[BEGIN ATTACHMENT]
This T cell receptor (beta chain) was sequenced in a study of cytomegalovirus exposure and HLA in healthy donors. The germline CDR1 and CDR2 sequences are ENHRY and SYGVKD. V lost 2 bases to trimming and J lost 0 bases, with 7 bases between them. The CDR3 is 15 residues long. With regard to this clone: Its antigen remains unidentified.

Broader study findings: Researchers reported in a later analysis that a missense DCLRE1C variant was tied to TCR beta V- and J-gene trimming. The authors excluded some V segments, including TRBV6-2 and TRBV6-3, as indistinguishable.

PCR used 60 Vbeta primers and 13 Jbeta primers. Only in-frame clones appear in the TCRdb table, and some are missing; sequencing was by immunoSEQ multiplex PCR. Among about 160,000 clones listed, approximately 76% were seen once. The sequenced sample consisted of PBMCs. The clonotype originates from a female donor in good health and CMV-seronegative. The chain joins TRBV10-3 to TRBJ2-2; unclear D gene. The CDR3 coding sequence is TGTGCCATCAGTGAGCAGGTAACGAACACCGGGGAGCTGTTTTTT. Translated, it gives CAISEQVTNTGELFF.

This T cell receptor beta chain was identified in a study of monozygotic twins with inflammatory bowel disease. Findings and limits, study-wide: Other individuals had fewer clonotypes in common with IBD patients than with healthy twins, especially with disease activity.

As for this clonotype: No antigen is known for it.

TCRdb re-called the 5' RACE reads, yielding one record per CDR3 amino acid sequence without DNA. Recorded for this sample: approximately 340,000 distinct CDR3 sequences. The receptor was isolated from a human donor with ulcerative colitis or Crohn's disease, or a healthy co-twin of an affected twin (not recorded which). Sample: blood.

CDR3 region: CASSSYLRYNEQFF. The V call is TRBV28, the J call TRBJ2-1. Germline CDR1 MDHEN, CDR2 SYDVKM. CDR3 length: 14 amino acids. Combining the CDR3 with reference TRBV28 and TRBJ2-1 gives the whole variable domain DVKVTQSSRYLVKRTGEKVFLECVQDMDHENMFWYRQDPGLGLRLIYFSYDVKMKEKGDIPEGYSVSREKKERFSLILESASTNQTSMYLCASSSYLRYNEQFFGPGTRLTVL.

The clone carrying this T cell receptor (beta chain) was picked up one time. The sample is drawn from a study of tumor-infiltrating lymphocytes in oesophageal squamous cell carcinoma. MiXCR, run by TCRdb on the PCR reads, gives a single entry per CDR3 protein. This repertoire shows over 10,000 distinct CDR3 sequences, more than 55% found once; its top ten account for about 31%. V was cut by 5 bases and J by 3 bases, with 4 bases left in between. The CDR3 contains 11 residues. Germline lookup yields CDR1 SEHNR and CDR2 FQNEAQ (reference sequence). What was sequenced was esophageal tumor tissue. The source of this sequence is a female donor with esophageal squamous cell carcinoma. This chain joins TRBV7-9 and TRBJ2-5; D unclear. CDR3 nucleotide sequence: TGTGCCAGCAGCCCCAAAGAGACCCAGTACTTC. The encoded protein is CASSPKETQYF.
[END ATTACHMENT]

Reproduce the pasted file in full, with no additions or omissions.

This T cell receptor (beta chain) was sequenced in a study of cytomegalovirus exposure and HLA in healthy donors. The germline CDR1 and CDR2 sequences are ENHRY and SYGVKD. V lost 2 bases to trimming and J lost 0 bases, with 7 bases between them. The CDR3 is 15 residues long. With regard to this clone: Its antigen remains unidentified.

Broader study findings: Researchers reported in a later analysis that a missense DCLRE1C variant was tied to TCR beta V- and J-gene trimming. The authors excluded some V segments, including TRBV6-2 and TRBV6-3, as indistinguishable.

PCR used 60 Vbeta primers and 13 Jbeta primers. Only in-frame clones appear in the TCRdb table, and some are missing; sequencing was by immunoSEQ multiplex PCR. Among about 160,000 clones listed, approximately 76% were seen once. The sequenced sample consisted of PBMCs. The clonotype originates from a female donor in good health and CMV-seronegative. The chain joins TRBV10-3 to TRBJ2-2; unclear D gene. The CDR3 coding sequence is TGTGCCATCAGTGAGCAGGTAACGAACACCGGGGAGCTGTTTTTT. Translated, it gives CAISEQVTNTGELFF.

This T cell receptor beta chain was identified in a study of monozygotic twins with inflammatory bowel disease. Findings and limits, study-wide: Other individuals had fewer clonotypes in common with IBD patients than with healthy twins, especially with disease activity.

As for this clonotype: No antigen is known for it.

TCRdb re-called the 5' RACE reads, yielding one record per CDR3 amino acid sequence without DNA. Recorded for this sample: approximately 340,000 distinct CDR3 sequences. The receptor was isolated from a human donor with ulcerative colitis or Crohn's disease, or a healthy co-twin of an affected twin (not recorded which). Sample: blood.

CDR3 region: CASSSYLRYNEQFF. The V call is TRBV28, the J call TRBJ2-1. Germline CDR1 MDHEN, CDR2 SYDVKM. CDR3 length: 14 amino acids. Combining the CDR3 with reference TRBV28 and TRBJ2-1 gives the whole variable domain DVKVTQSSRYLVKRTGEKVFLECVQDMDHENMFWYRQDPGLGLRLIYFSYDVKMKEKGDIPEGYSVSREKKERFSLILESASTNQTSMYLCASSSYLRYNEQFFGPGTRLTVL.

The clone carrying this T cell receptor (beta chain) was picked up one time. The sample is drawn from a study of tumor-infiltrating lymphocytes in oesophageal squamous cell carcinoma. MiXCR, run by TCRdb on the PCR reads, gives a single entry per CDR3 protein. This repertoire shows over 10,000 distinct CDR3 sequences, more than 55% found once; its top ten account for about 31%. V was cut by 5 bases and J by 3 bases, with 4 bases left in between. The CDR3 contains 11 residues. Germline lookup yields CDR1 SEHNR and CDR2 FQNEAQ (reference sequence). What was sequenced was esophageal tumor tissue. The source of this sequence is a female donor with esophageal squamous cell carcinoma. This chain joins TRBV7-9 and TRBJ2-5; D unclear. CDR3 nucleotide sequence: TGTGCCAGCAGCCCCAAAGAGACCCAGTACTTC. The encoded protein is CASSPKETQYF.